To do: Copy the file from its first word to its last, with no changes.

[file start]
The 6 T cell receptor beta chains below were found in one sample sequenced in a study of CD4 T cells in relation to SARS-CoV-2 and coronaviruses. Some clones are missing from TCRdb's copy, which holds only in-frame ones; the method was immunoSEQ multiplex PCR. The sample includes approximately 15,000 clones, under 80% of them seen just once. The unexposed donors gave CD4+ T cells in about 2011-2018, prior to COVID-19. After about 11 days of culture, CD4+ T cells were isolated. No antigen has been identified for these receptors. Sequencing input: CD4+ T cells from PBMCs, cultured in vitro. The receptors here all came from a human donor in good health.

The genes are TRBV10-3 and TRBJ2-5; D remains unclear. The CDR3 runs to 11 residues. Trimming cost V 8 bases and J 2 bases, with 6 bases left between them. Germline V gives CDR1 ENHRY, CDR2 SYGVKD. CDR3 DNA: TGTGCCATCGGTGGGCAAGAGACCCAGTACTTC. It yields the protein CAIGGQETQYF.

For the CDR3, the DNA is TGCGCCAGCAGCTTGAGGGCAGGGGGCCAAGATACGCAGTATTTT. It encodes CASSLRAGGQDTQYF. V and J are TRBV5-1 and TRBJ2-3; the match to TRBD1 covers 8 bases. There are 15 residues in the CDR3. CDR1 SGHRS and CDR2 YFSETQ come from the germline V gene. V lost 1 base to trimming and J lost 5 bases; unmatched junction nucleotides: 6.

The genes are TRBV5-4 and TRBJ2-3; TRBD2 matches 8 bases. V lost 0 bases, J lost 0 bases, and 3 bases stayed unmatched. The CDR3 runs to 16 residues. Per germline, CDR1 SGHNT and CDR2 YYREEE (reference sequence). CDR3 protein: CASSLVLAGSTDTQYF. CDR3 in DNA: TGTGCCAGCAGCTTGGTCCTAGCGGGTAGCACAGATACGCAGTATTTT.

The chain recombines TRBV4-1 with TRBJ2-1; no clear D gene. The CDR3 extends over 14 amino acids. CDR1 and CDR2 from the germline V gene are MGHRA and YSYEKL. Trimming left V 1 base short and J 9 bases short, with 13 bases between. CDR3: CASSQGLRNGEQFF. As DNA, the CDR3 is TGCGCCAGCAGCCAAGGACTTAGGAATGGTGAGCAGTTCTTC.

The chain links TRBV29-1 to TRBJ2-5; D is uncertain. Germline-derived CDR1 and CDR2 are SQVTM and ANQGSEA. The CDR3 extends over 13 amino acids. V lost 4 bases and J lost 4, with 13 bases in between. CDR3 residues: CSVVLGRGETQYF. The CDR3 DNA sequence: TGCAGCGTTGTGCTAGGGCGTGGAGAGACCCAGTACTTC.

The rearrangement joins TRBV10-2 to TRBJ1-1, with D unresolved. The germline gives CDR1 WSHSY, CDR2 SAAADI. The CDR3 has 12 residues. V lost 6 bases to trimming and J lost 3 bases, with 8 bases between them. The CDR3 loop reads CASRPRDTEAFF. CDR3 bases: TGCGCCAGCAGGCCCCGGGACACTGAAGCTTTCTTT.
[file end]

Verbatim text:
The 6 T cell receptor beta chains below were found in one sample sequenced in a study of CD4 T cells in relation to SARS-CoV-2 and coronaviruses. Some clones are missing from TCRdb's copy, which holds only in-frame ones; the method was immunoSEQ multiplex PCR. The sample includes approximately 15,000 clones, under 80% of them seen just once. The unexposed donors gave CD4+ T cells in about 2011-2018, prior to COVID-19. After about 11 days of culture, CD4+ T cells were isolated. No antigen has been identified for these receptors. Sequencing input: CD4+ T cells from PBMCs, cultured in vitro. The receptors here all came from a human donor in good health.

The genes are TRBV10-3 and TRBJ2-5; D remains unclear. The CDR3 runs to 11 residues. Trimming cost V 8 bases and J 2 bases, with 6 bases left between them. Germline V gives CDR1 ENHRY, CDR2 SYGVKD. CDR3 DNA: TGTGCCATCGGTGGGCAAGAGACCCAGTACTTC. It yields the protein CAIGGQETQYF.

For the CDR3, the DNA is TGCGCCAGCAGCTTGAGGGCAGGGGGCCAAGATACGCAGTATTTT. It encodes CASSLRAGGQDTQYF. V and J are TRBV5-1 and TRBJ2-3; the match to TRBD1 covers 8 bases. There are 15 residues in the CDR3. CDR1 SGHRS and CDR2 YFSETQ come from the germline V gene. V lost 1 base to trimming and J lost 5 bases; unmatched junction nucleotides: 6.

The genes are TRBV5-4 and TRBJ2-3; TRBD2 matches 8 bases. V lost 0 bases, J lost 0 bases, and 3 bases stayed unmatched. The CDR3 runs to 16 residues. Per germline, CDR1 SGHNT and CDR2 YYREEE (reference sequence). CDR3 protein: CASSLVLAGSTDTQYF. CDR3 in DNA: TGTGCCAGCAGCTTGGTCCTAGCGGGTAGCACAGATACGCAGTATTTT.

The chain recombines TRBV4-1 with TRBJ2-1; no clear D gene. The CDR3 extends over 14 amino acids. CDR1 and CDR2 from the germline V gene are MGHRA and YSYEKL. Trimming left V 1 base short and J 9 bases short, with 13 bases between. CDR3: CASSQGLRNGEQFF. As DNA, the CDR3 is TGCGCCAGCAGCCAAGGACTTAGGAATGGTGAGCAGTTCTTC.

The chain links TRBV29-1 to TRBJ2-5; D is uncertain. Germline-derived CDR1 and CDR2 are SQVTM and ANQGSEA. The CDR3 extends over 13 amino acids. V lost 4 bases and J lost 4, with 13 bases in between. CDR3 residues: CSVVLGRGETQYF. The CDR3 DNA sequence: TGCAGCGTTGTGCTAGGGCGTGGAGAGACCCAGTACTTC.

The rearrangement joins TRBV10-2 to TRBJ1-1, with D unresolved. The germline gives CDR1 WSHSY, CDR2 SAAADI. The CDR3 has 12 residues. V lost 6 bases to trimming and J lost 3 bases, with 8 bases between them. The CDR3 loop reads CASRPRDTEAFF. CDR3 bases: TGCGCCAGCAGGCCCCGGGACACTGAAGCTTTCTTT.